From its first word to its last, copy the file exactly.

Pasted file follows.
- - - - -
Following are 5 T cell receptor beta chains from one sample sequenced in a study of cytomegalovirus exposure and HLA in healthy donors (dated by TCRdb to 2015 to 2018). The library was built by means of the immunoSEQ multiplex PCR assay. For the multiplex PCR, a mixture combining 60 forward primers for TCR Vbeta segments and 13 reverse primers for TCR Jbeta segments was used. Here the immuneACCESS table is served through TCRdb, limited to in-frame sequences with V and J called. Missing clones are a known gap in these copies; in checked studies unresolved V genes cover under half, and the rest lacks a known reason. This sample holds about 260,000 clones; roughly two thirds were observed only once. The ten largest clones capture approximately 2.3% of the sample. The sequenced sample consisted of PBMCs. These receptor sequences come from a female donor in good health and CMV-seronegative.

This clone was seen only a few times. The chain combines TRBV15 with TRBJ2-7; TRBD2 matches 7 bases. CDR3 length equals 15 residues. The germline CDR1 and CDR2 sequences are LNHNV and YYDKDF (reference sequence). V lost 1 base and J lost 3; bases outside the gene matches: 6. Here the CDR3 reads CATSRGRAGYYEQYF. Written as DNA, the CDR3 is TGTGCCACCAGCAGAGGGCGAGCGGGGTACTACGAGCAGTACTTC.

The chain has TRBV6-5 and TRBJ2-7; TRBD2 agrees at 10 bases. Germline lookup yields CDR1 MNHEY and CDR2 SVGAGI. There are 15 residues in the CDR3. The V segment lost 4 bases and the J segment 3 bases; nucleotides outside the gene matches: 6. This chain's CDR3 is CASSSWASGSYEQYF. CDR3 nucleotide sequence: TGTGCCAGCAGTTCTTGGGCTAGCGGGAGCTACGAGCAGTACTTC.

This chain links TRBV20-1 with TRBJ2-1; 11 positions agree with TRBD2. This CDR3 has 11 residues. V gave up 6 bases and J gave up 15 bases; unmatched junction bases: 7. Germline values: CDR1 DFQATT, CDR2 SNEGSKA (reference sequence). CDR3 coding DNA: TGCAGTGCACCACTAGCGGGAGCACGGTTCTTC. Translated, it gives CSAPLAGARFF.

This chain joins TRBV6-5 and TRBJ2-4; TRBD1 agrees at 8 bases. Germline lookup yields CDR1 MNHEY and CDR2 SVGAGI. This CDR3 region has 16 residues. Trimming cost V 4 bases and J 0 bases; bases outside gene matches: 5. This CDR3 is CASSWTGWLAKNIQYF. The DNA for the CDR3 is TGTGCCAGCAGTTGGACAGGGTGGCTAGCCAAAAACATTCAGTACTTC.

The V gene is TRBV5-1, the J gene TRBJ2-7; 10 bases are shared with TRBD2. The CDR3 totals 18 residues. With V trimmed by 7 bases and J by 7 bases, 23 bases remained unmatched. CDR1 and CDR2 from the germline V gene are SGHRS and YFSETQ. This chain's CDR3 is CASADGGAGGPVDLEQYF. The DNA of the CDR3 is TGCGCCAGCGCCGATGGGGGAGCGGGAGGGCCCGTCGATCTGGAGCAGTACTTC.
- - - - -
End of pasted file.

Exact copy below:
Following are 5 T cell receptor beta chains from one sample sequenced in a study of cytomegalovirus exposure and HLA in healthy donors (dated by TCRdb to 2015 to 2018). The library was built by means of the immunoSEQ multiplex PCR assay. For the multiplex PCR, a mixture combining 60 forward primers for TCR Vbeta segments and 13 reverse primers for TCR Jbeta segments was used. Here the immuneACCESS table is served through TCRdb, limited to in-frame sequences with V and J called. Missing clones are a known gap in these copies; in checked studies unresolved V genes cover under half, and the rest lacks a known reason. This sample holds about 260,000 clones; roughly two thirds were observed only once. The ten largest clones capture approximately 2.3% of the sample. The sequenced sample consisted of PBMCs. These receptor sequences come from a female donor in good health and CMV-seronegative.

This clone was seen only a few times. The chain combines TRBV15 with TRBJ2-7; TRBD2 matches 7 bases. CDR3 length equals 15 residues. The germline CDR1 and CDR2 sequences are LNHNV and YYDKDF (reference sequence). V lost 1 base and J lost 3; bases outside the gene matches: 6. Here the CDR3 reads CATSRGRAGYYEQYF. Written as DNA, the CDR3 is TGTGCCACCAGCAGAGGGCGAGCGGGGTACTACGAGCAGTACTTC.

The chain has TRBV6-5 and TRBJ2-7; TRBD2 agrees at 10 bases. Germline lookup yields CDR1 MNHEY and CDR2 SVGAGI. There are 15 residues in the CDR3. The V segment lost 4 bases and the J segment 3 bases; nucleotides outside the gene matches: 6. This chain's CDR3 is CASSSWASGSYEQYF. CDR3 nucleotide sequence: TGTGCCAGCAGTTCTTGGGCTAGCGGGAGCTACGAGCAGTACTTC.

This chain links TRBV20-1 with TRBJ2-1; 11 positions agree with TRBD2. This CDR3 has 11 residues. V gave up 6 bases and J gave up 15 bases; unmatched junction bases: 7. Germline values: CDR1 DFQATT, CDR2 SNEGSKA (reference sequence). CDR3 coding DNA: TGCAGTGCACCACTAGCGGGAGCACGGTTCTTC. Translated, it gives CSAPLAGARFF.

This chain joins TRBV6-5 and TRBJ2-4; TRBD1 agrees at 8 bases. Germline lookup yields CDR1 MNHEY and CDR2 SVGAGI. This CDR3 region has 16 residues. Trimming cost V 4 bases and J 0 bases; bases outside gene matches: 5. This CDR3 is CASSWTGWLAKNIQYF. The DNA for the CDR3 is TGTGCCAGCAGTTGGACAGGGTGGCTAGCCAAAAACATTCAGTACTTC.

The V gene is TRBV5-1, the J gene TRBJ2-7; 10 bases are shared with TRBD2. The CDR3 totals 18 residues. With V trimmed by 7 bases and J by 7 bases, 23 bases remained unmatched. CDR1 and CDR2 from the germline V gene are SGHRS and YFSETQ. This chain's CDR3 is CASADGGAGGPVDLEQYF. The DNA of the CDR3 is TGCGCCAGCGCCGATGGGGGAGCGGGAGGGCCCGTCGATCTGGAGCAGTACTTC.